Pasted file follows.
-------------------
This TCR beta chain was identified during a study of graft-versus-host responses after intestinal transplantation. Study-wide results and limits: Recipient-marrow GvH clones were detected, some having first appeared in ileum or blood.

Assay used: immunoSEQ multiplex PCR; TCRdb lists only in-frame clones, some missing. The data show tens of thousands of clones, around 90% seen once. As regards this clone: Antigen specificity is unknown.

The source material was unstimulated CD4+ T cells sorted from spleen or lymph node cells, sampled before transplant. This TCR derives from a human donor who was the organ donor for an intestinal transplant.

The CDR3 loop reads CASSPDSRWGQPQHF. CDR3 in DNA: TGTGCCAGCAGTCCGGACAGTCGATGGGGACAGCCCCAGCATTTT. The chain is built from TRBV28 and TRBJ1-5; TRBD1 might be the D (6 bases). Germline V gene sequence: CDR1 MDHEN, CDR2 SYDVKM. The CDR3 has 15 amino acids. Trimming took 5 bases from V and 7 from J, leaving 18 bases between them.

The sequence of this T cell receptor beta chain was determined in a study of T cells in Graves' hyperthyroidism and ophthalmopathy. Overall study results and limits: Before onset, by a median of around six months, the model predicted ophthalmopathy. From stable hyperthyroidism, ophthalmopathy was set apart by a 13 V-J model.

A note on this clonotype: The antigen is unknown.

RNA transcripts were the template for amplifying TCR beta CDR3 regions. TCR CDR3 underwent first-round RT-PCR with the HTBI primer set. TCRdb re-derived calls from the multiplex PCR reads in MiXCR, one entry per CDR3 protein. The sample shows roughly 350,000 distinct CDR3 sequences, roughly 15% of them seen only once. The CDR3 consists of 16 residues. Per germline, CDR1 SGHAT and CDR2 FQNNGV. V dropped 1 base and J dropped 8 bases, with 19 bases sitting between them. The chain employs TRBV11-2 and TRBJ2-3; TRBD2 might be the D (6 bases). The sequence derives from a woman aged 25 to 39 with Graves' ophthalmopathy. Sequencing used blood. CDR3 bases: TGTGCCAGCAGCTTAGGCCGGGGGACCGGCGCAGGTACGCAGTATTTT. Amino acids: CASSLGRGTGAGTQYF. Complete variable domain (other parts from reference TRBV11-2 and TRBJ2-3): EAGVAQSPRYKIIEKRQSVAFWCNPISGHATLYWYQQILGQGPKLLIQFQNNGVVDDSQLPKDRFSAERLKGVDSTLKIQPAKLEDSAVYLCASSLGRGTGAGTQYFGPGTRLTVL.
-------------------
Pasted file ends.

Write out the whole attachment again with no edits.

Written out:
This TCR beta chain was identified during a study of graft-versus-host responses after intestinal transplantation. Study-wide results and limits: Recipient-marrow GvH clones were detected, some having first appeared in ileum or blood.

Assay used: immunoSEQ multiplex PCR; TCRdb lists only in-frame clones, some missing. The data show tens of thousands of clones, around 90% seen once. As regards this clone: Antigen specificity is unknown.

The source material was unstimulated CD4+ T cells sorted from spleen or lymph node cells, sampled before transplant. This TCR derives from a human donor who was the organ donor for an intestinal transplant.

The CDR3 loop reads CASSPDSRWGQPQHF. CDR3 in DNA: TGTGCCAGCAGTCCGGACAGTCGATGGGGACAGCCCCAGCATTTT. The chain is built from TRBV28 and TRBJ1-5; TRBD1 might be the D (6 bases). Germline V gene sequence: CDR1 MDHEN, CDR2 SYDVKM. The CDR3 has 15 amino acids. Trimming took 5 bases from V and 7 from J, leaving 18 bases between them.

The sequence of this T cell receptor beta chain was determined in a study of T cells in Graves' hyperthyroidism and ophthalmopathy. Overall study results and limits: Before onset, by a median of around six months, the model predicted ophthalmopathy. From stable hyperthyroidism, ophthalmopathy was set apart by a 13 V-J model.

A note on this clonotype: The antigen is unknown.

RNA transcripts were the template for amplifying TCR beta CDR3 regions. TCR CDR3 underwent first-round RT-PCR with the HTBI primer set. TCRdb re-derived calls from the multiplex PCR reads in MiXCR, one entry per CDR3 protein. The sample shows roughly 350,000 distinct CDR3 sequences, roughly 15% of them seen only once. The CDR3 consists of 16 residues. Per germline, CDR1 SGHAT and CDR2 FQNNGV. V dropped 1 base and J dropped 8 bases, with 19 bases sitting between them. The chain employs TRBV11-2 and TRBJ2-3; TRBD2 might be the D (6 bases). The sequence derives from a woman aged 25 to 39 with Graves' ophthalmopathy. Sequencing used blood. CDR3 bases: TGTGCCAGCAGCTTAGGCCGGGGGACCGGCGCAGGTACGCAGTATTTT. Amino acids: CASSLGRGTGAGTQYF. Complete variable domain (other parts from reference TRBV11-2 and TRBJ2-3): EAGVAQSPRYKIIEKRQSVAFWCNPISGHATLYWYQQILGQGPKLLIQFQNNGVVDDSQLPKDRFSAERLKGVDSTLKIQPAKLEDSAVYLCASSLGRGTGAGTQYFGPGTRLTVL.